It has officially become easier for millions of people in England and Wales to remortgage one year after the introduction of the first digital mortgage in the countries.
As well as making it easier to remortgage, the Land Registry has announced that it is also looking to the future through its Digital Street research project and has successfully used a blockchain prototype to show how buying a home can be made simpler and quicker.
‘People are doing an ever-increasing amount online, from shopping to banking, e-learning to gaming. Now they can remortgage their home online as it’s quicker, more convenient, and fits their busy lives,’ said Lord Henley, Parliamentary Under Secretary of State at the Department for Business, Energy and Industrial Strategy.
‘The Land Registry’s digital transformation is continuing to make it easier for homebuyers by embracing new technologies like blockchain, enabling them to become the world’s leading land registry,’ he added.
Indeed, the Land Registry’s digital service called Sign Your Mortgage Deed, is now being offered by major High Street lenders.
The digital service enables people to sign their mortgage whenever and wherever they are, including on their phone or computer. It removes the need for pen on paper signatures, and witnesses no longer need to be present when the documents are signed.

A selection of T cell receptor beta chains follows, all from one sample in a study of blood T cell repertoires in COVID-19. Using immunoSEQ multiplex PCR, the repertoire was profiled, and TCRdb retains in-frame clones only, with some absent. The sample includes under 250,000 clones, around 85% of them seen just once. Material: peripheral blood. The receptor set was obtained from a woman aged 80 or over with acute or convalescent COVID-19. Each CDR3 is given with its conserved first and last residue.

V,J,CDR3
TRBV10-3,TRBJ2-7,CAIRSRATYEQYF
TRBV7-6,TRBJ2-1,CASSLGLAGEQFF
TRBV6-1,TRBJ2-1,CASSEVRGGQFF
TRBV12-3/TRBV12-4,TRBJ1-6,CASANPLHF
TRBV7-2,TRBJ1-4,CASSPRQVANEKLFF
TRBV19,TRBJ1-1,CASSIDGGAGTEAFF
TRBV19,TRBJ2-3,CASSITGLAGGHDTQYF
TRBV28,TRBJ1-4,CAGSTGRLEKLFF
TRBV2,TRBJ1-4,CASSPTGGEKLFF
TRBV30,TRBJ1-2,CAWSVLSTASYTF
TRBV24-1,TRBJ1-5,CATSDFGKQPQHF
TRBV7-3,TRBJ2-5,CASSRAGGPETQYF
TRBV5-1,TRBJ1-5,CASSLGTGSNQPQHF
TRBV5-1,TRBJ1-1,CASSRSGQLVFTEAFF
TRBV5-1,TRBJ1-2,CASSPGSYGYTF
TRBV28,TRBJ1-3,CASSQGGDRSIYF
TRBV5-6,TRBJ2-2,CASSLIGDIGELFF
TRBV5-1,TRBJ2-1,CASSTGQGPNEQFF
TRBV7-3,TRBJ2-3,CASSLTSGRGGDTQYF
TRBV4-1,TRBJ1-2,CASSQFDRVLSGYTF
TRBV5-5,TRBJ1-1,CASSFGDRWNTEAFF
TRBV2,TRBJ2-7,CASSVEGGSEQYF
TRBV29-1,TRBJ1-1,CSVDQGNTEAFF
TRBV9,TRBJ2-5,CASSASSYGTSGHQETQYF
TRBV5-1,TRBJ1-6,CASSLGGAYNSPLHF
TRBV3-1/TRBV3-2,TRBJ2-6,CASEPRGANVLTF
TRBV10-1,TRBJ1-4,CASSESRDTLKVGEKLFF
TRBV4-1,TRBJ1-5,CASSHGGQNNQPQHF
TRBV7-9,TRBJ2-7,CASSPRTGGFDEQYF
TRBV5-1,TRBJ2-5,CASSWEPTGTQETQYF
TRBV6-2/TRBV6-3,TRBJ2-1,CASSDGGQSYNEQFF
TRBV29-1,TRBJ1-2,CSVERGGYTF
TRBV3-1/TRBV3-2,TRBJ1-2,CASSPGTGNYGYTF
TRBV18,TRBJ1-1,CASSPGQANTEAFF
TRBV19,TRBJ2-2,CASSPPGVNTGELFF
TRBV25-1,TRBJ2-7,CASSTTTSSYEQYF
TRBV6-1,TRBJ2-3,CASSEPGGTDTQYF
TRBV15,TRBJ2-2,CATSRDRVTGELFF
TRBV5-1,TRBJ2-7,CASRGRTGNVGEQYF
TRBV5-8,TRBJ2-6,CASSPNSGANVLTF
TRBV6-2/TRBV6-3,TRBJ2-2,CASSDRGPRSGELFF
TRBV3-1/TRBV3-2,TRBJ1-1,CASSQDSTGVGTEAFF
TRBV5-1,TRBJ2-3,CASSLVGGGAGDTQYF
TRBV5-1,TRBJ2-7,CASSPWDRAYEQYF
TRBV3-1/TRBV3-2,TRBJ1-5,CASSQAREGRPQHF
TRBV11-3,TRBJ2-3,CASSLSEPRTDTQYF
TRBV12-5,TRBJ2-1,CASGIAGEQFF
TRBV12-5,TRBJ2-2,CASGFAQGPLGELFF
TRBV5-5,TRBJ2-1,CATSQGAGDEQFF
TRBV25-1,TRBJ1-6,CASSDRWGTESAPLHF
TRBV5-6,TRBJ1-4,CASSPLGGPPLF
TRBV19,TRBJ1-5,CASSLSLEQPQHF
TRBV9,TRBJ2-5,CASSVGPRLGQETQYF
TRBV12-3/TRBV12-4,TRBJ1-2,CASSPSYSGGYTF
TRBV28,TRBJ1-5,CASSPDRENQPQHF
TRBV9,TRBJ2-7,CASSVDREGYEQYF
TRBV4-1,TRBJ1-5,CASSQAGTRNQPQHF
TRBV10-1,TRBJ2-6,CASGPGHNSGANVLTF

Also, home owners no longer face delays from having to print out forms, find an independent third party to witness their signature, and pay to return the forms by post.
Nationwide, HSBC, RBS and NatWest and Atom Bank were among the first mortgage lenders to sign up, allowing their customers to use the new service. More people are applying for their mortgages using paperless processes and HM Land Registry’s free service brings the sector one step closer to an end to end paperless process.
One couple, Mr and Mrs Perchard, who used the service to remortgage their house in Lutterworth, Leicestershire, said; ‘We have been extremely pleased with how the whole application, including the online mortgage deed worked. The speed from initial contact to completion of the new mortgage was astonishing’.
The Digital Street research and development project is looking at ways of improving the home buying process in the future. The Land Registry has rigorously tested the technology and has successfully used their blockchain prototype to show how buying and selling a home can be made simpler, quicker by demonstrating a digital transfer of ownership.
The sale of a semi-detached house in Gillingham, Kent, was used to show how the emerging technology could be used to reduce uncertainty and delays when buying a home. Delays can cause unnecessary stress for the buyer and seller and sometimes even cause sales to fall through.
‘It was really straightforward. It shows how technology like this can help make everything so much quicker and you can see clearly what’s happening at every stage. If this is the way forward, it’s going to make everything easier,’ said Stefan, the seller of the house in Gillingham who took part in the trial.
The blockchain technology has been developed through conversations with stakeholders across the property market, and tested with the close cooperation of Mishcon de Reya, Premier Property Lawyers, Shieldpay and Yoti.